We thank Dr Dalmau (2020) for taking an interest in our review (Joyce and Wang, 2020). As we emphasised in our article, Guyton's model notoriously polarises opinion (e.g. Brengelmann, 2006; Magder, 2006), and we appreciate the correspondent’s eagerness to foster continued scientific debate on the topic (e.g. Dalmau, 2017, 2018, 2019).

The relative contribution of central (cardiac) and peripheral (vascular) factors in determining systemic blood flow has been discussed for more than a century and we dispute that it can or should be dismissed as a ‘false dichotomy’, but rather that this discussion continues to provide fundamental insight into the mechanisms that dictate and regulate convective oxygen transport. We do not accuse the critics of the Guyton model of dismissing the role of the peripheral vasculature, but argue that ‘cardio-centrism’ is an innate predisposition to regard the heart as the primary regulator of blood flow as opposed to a staunchly guarded ideology.

Dalmau invokes Brengelmann's criticisms of the Guyton model, which emphasise the importance of the heart as a pump and label the view of mean circulatory filling pressure being a central driver for the circulatory system as a ‘fallacy’ (Brengelmann, 2006, 2016). However, Brengelmann's standpoint is far from universally accepted (Berger et al., 2016; Magder, 2006, 2016). Mean circulatory filling pressure, a key component in the classic Guytonian view of the circulation, provides the pressure gradient for venous return, and the heart can only pump the blood it receives. Clearly, this does not dismiss the importance of the pump function of the heart, but the contribution of the heart should be viewed as a ‘restorative’ force that refills the systemic vasculature (Magder, 2016).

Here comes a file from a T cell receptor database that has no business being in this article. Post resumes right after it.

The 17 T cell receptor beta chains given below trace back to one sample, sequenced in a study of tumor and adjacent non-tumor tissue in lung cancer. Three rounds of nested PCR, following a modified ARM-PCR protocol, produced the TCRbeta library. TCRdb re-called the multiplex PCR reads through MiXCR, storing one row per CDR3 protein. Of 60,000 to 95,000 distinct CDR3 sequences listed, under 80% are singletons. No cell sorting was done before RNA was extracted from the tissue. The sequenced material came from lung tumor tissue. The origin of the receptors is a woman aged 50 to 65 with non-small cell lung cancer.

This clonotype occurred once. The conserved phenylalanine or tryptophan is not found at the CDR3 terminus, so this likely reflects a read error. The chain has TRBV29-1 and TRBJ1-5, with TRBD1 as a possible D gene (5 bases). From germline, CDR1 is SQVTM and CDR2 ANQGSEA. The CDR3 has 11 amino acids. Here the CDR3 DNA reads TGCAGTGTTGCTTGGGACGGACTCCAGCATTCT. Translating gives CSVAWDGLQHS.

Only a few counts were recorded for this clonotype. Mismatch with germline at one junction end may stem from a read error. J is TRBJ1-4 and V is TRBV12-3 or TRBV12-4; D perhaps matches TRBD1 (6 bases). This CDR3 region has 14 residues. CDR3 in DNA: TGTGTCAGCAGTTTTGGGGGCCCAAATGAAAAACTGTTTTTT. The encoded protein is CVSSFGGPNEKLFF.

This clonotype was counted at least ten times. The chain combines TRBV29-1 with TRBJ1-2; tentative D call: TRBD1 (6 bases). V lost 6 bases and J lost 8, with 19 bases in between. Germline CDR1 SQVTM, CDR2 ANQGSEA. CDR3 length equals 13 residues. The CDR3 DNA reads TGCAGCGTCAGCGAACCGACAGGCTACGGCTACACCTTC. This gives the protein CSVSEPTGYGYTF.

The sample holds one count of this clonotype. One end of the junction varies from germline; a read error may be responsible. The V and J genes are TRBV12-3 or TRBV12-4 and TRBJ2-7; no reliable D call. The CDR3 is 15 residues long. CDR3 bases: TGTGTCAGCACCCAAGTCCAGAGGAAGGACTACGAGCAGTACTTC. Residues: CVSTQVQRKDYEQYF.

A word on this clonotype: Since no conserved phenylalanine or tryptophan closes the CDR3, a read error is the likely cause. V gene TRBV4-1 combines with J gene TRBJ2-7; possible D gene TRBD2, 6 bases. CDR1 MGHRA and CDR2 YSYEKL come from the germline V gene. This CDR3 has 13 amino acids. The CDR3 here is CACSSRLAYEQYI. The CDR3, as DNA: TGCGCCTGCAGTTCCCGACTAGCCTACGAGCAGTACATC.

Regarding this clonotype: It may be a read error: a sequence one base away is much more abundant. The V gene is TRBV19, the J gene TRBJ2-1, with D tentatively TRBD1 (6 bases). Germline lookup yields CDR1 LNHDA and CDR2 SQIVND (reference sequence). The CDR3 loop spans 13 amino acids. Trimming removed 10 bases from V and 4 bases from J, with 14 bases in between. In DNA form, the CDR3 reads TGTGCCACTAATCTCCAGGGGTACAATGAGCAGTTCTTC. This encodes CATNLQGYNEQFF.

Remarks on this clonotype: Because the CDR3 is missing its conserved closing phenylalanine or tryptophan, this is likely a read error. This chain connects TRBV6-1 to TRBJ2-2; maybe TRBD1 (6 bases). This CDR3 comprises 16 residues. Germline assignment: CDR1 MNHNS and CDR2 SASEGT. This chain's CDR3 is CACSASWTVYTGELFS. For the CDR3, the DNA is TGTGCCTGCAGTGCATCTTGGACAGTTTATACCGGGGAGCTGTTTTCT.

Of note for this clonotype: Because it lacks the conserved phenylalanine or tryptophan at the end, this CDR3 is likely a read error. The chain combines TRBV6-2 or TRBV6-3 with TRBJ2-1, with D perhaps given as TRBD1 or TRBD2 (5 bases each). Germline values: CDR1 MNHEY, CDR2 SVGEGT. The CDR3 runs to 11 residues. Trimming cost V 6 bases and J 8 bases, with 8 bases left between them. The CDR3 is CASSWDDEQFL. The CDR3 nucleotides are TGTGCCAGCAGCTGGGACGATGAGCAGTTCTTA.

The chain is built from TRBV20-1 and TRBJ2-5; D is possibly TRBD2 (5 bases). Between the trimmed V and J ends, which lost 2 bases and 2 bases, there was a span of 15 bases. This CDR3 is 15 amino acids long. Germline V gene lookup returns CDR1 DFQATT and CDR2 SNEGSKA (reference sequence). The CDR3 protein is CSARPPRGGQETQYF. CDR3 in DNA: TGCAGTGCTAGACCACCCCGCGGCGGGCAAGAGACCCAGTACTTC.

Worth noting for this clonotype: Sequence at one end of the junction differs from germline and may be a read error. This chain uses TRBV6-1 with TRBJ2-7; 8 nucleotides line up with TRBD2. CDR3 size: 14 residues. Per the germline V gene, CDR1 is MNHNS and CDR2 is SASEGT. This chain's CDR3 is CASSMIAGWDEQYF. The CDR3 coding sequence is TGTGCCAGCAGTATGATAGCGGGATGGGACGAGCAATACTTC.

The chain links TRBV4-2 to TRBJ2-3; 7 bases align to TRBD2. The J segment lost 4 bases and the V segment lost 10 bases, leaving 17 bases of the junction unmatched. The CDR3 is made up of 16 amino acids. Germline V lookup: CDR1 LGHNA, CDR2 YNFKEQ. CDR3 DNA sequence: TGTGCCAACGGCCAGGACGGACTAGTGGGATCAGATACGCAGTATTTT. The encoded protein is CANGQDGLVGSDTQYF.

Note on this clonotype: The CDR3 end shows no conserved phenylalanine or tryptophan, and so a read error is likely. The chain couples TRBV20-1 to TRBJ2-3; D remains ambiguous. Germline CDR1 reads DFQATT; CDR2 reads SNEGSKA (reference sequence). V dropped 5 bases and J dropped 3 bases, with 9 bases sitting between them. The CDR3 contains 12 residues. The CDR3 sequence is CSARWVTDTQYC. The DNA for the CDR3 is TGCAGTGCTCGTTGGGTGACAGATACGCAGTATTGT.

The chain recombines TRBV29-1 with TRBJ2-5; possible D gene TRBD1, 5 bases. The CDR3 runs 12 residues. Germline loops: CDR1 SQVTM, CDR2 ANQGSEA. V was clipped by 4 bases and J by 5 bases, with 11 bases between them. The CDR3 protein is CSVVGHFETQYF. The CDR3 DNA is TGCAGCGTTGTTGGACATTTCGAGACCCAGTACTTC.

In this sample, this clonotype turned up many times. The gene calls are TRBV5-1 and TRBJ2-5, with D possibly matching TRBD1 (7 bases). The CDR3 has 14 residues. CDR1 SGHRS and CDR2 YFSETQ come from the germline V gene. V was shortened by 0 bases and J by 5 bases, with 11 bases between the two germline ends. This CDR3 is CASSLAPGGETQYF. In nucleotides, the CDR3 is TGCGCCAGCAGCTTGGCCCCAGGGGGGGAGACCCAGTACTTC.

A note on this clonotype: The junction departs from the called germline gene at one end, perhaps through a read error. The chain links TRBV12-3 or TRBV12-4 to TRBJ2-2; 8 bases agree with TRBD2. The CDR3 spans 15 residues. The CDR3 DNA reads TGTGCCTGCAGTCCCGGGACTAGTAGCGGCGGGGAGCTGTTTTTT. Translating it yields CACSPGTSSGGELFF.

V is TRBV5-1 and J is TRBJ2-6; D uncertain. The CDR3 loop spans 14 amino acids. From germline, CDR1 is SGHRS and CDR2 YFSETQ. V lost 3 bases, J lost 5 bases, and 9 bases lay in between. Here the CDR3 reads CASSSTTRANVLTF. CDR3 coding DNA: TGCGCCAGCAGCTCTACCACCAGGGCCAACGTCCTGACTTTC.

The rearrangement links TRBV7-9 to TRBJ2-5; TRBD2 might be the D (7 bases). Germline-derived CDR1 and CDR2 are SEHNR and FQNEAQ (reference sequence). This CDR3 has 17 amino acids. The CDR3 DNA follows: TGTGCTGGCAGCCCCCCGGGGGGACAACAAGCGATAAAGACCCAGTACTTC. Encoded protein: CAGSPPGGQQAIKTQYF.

What is more difficult to reconcile is Dalmau's insistence that heart rate determines cardiac output, which (in a physiological sense) is incompatible with the overwhelming experimental evidence from cardiac pacing studies demonstrating that cardiac output does not change when heart rate is altered (e.g. Bada et al., 2012; Joyce et al., 2018). The heart can only deliver flow on the arterial side at a rate that equals venous return, and venous return is predominantly determined by vascular components. In this regard, we hold no ‘ambiguity’, despite concurring that systemic blood flow obviously is the product of heart rate and stroke volume in an algebraic sense.

In conclusion, we are grateful for being able to clarify that we do not believe that critics of the Guyton model disregard the role of the peripheral vasculature in general. However, we, like others, believe there is merit in the classical Guytonian model that mean circulatory filling pressure, as determined by blood volume and compliance of the blood vessels (i.e. vascular capacitance), is an important driver of venous return, which in turn determines cardiac output. We also take the opportunity to emphasise that experimental data suggest heart rate per se does not determine systemic blood flow (cardiac output). Of course, ultimately, the operating cardiovascular system involves both cardiac and venous return functions.

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Competing interests

The authors declare no competing or financial interests.